The word "innovation" has maybe left its worst or best times behind - it depends on how you look at it. It has lost its buzzword status, i.e., its ability to impress simply when mentioned. In recent years it has been too frequently used by the business and advertising world in order to present a product, idea or process in a better light than others. The adjective "innovative" as it is often and happily used today is characterised mainly by one thing: its positive connotation. We meet this word frequently in our daily lives and it may even get on our nerves - after all anyone who ever had to do a project application may have been asked to demonstrate the innovation in their idea. Yet, innovation means renewal - after all that's what the word really means - and we interpret this as progress.
It could be that the people who are currently setting the pace in media, business, politics and advertising and therefore influence such connotations. It does not matter if they have been in their career for only a few years or are at the end of their professional life. All of them have seen a dramatic bandwidth of great innovation or at least have information about it and are benefiting from the fruits of these achievements in our most recent history. Even someone who is only 20 today can remember a time before Facebook and smartphones. Large parts of the population can remember what life was like without the internet and the opportunities it offers today. Put into this context, the positive charisma of the word "innovation" becomes even clearer. It is hardly surprising that technical developments which make our (working) life easier are met openly and positively. After all, we receive great benefits from them. However, it does take a certain time for the long term effects to manifest. Technical advancement can also have downsides - data monitoring, drones, weapons made in 3D printers for example. All of these are phenomenons which are not directly the fault of the innovation per se, but still a possible result.
Work and lifestyle on the cutting edge. In discussions with contemporary figures we review the assertions, clichés and ideals which circulate around work environments. This time Désirée Schellerer und Angelika Molk asked Thomas Fundneider and Markus Peschl, the Knowledge and Innovation Architects, some questions. In this interview, they tell us about spaces which allow innovation and the fear of the new. Furthermore, they show us what makes an office into an oasis in the wilderness.
DI Thomas Fundneider, MBA
is Managing Director of theLivingCore and an expert for innovation and strategy. He uses his varied experience in setting up innovation culture within organisations to create sustainable impact for his clients. He also teaches at several European universities.
Univ. Prof. Dr. DI Markus F. Peschl
is Professor for the Philosophy of Science and Cognitive Science at the University of Vienna. His research focus is in the interdisciplinary area of creating knowledge in cognition, science and organisations, knowledge management, enabling spaces and (radical) innovation.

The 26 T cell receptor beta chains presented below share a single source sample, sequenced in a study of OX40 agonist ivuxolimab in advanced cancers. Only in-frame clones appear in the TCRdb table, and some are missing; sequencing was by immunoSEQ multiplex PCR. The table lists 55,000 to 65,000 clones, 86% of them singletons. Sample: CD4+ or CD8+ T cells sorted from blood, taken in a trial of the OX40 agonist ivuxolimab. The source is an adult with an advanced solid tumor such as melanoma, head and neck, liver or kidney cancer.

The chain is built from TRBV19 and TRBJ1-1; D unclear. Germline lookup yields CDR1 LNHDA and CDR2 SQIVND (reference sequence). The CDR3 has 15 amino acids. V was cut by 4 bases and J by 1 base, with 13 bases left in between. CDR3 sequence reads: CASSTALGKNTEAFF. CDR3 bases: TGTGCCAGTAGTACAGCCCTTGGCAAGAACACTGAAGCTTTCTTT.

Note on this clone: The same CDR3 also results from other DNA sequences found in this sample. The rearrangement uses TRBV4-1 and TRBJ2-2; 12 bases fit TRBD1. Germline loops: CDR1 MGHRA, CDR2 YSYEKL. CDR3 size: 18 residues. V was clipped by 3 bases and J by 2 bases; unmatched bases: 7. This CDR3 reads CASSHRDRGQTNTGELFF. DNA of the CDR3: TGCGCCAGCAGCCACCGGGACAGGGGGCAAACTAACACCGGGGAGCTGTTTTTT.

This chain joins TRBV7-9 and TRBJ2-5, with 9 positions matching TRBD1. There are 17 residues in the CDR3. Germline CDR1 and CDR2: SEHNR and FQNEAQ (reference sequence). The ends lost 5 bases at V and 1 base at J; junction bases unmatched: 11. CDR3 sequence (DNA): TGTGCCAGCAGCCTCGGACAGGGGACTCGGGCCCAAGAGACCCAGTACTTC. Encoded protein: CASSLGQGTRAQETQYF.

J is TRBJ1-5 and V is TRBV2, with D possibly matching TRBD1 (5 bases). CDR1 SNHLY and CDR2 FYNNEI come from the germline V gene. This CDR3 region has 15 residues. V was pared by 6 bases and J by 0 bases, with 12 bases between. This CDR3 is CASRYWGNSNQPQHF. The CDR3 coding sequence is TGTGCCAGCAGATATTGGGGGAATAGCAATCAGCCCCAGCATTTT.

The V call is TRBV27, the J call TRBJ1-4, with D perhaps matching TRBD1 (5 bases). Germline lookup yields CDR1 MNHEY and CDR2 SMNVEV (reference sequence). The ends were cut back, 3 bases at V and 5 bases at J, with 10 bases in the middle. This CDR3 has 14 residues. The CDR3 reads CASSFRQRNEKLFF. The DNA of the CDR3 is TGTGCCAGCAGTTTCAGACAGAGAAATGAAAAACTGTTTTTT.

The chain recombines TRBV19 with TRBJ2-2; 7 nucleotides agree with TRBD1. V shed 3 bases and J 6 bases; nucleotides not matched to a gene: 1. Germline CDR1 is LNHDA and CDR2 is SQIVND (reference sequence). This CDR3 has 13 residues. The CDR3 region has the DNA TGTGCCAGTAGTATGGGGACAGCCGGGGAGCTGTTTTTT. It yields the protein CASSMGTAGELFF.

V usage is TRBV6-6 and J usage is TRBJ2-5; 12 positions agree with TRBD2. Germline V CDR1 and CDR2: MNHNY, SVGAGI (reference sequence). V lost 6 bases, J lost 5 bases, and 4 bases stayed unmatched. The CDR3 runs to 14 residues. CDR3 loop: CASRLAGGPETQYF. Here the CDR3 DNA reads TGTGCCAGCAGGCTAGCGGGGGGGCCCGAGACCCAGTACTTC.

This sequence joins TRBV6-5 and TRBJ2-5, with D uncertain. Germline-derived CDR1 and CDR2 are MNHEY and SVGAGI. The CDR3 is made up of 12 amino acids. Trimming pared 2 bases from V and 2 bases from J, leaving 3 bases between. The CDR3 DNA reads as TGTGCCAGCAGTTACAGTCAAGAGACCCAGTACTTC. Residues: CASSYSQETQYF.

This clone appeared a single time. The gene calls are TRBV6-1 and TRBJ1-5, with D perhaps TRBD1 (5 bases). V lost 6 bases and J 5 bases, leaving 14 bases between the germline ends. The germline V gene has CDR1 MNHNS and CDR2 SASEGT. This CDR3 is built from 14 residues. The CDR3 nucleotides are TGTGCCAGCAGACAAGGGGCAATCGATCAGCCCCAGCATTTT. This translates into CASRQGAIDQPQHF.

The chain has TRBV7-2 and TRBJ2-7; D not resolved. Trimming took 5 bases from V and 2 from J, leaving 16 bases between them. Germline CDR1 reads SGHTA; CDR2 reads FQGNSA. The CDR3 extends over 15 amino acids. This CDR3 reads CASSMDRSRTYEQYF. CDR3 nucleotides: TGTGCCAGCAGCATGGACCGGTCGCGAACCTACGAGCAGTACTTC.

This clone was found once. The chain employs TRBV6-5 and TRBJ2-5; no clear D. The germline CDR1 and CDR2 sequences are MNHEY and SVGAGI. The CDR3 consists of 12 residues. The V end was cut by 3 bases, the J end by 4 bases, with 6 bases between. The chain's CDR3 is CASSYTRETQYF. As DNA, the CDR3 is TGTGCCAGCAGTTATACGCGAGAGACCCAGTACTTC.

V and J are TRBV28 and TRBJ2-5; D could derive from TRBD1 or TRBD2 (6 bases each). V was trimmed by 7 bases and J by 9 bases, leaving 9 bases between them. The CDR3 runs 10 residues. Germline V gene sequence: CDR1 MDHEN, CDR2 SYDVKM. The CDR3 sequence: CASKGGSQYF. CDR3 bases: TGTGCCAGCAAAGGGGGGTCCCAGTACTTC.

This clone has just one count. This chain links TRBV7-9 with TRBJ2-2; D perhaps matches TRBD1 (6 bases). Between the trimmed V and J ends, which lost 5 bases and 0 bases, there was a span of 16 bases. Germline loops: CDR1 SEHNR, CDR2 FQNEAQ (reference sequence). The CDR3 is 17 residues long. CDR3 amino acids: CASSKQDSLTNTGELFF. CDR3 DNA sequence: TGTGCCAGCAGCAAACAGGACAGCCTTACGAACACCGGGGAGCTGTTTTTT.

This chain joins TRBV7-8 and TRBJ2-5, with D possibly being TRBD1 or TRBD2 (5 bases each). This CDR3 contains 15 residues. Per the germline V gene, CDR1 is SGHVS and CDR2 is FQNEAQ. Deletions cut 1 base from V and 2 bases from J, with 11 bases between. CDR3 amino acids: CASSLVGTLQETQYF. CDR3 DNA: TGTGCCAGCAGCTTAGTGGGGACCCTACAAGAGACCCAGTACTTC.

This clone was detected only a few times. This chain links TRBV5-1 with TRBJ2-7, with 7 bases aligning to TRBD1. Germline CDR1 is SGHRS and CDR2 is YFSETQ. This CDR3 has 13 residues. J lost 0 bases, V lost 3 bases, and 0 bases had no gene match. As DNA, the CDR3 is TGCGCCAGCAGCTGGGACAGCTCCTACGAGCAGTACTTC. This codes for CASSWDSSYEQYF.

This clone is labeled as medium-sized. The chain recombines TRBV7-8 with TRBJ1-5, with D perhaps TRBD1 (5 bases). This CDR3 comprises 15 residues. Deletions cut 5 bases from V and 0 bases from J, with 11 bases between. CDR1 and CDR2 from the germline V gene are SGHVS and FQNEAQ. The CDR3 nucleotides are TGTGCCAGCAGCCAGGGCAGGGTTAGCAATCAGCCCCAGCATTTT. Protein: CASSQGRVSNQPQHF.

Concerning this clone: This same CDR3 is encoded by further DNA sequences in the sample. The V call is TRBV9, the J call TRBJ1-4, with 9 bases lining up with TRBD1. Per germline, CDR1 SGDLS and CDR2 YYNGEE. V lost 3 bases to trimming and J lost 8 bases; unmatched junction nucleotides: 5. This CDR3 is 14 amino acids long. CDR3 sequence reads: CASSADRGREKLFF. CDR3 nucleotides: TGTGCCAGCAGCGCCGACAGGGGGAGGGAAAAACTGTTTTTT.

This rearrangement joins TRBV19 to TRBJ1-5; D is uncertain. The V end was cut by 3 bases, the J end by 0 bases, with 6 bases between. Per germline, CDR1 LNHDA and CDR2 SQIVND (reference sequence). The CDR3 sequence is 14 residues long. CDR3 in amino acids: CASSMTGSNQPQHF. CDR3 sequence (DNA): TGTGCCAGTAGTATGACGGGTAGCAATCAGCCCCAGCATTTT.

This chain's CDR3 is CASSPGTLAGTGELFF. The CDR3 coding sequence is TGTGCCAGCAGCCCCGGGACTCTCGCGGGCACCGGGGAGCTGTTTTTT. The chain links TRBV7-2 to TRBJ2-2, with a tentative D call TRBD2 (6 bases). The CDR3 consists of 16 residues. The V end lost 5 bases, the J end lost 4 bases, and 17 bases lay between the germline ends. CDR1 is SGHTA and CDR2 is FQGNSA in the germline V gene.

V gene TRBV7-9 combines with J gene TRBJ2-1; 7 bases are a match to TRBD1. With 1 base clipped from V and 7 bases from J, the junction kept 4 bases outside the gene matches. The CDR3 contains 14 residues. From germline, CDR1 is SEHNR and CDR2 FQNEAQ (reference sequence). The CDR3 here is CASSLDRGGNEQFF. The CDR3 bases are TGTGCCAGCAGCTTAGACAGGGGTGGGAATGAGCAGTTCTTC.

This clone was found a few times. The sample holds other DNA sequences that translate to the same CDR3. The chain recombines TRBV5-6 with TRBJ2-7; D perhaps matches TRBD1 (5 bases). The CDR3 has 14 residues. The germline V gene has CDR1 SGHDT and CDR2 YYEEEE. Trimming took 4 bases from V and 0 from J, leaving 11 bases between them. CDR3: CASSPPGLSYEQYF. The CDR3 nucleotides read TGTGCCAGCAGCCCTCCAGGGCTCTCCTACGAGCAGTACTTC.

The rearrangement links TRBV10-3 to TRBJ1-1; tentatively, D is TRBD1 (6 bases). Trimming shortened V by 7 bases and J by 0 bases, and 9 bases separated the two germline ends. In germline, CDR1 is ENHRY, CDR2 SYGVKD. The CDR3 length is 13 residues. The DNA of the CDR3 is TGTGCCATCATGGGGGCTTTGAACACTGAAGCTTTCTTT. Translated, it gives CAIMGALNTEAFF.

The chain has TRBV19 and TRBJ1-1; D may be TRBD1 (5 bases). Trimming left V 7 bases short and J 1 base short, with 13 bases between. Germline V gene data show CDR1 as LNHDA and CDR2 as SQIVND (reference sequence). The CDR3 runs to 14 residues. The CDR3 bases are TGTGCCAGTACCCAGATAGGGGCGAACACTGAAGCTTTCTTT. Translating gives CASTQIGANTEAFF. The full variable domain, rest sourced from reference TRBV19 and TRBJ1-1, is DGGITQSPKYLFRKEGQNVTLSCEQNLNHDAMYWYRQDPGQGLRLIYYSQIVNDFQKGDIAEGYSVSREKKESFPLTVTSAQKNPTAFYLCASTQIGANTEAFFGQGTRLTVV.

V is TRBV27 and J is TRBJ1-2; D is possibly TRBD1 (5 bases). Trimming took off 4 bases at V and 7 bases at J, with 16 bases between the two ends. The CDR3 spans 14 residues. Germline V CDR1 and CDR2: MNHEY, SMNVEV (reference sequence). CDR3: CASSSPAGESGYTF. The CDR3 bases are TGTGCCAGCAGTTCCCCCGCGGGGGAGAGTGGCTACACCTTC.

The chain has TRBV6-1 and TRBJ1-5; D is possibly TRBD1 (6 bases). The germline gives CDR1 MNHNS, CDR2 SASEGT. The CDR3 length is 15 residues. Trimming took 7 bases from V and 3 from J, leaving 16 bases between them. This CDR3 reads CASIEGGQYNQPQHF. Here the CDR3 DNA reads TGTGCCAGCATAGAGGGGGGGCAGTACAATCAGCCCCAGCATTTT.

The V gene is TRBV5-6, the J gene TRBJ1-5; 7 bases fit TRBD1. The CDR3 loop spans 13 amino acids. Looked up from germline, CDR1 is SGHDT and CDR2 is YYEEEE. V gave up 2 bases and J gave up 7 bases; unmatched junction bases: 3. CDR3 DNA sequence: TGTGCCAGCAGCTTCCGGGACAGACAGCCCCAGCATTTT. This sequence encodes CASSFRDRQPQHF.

Our magazine deals this month with the topic of "New". On the one hand, "new" has a positive connotation and stands for progress, change and improvement. On the other hand, there is always also a bit of scepticism. How do you see it, specifically based on your research work?
Markus Peschl: It is a curious thing with the "new". It gives us awe and joy, yet at the same time it triggers a certain basic fear since we are suddenly confronted with something that does not fit into any of the categories known to us. You then often reach the point where you have to make a decision: Do I pursue this new thing or do I rather leave it alone. Innovators, entrepreneurs or more artistic people want to track and experience this new thing. The initial awe leads the way to more questions. This brings you closer to an understanding but also to the insight that certain things simply have to remain open, they cannot be explained. And this is exactly where the potential can be found for creatively handling these insights and making way for potential innovations.
Is there a difference between innovation and "new things"? And if so, how would you define it?
MP: Innovation is when something new is implemented into something that shows success and effect. New things that have success in their environment are innovations.
Who would have thought 50 years ago, that today you no longer need a single typesetter for newspaper and book production, yet another industry will earn really good money with the development of games and moving images? Or that companies who work in a field to reduce energy consumption will provide just as many jobs as companies that work in the field of traditional fossil energy. Well, some things have changed rather rapidly in our Brave New World and 1984 is a thing of the past. A glance ahead into our near future of job trends forms the conclusion of our "Work in Progress"-series.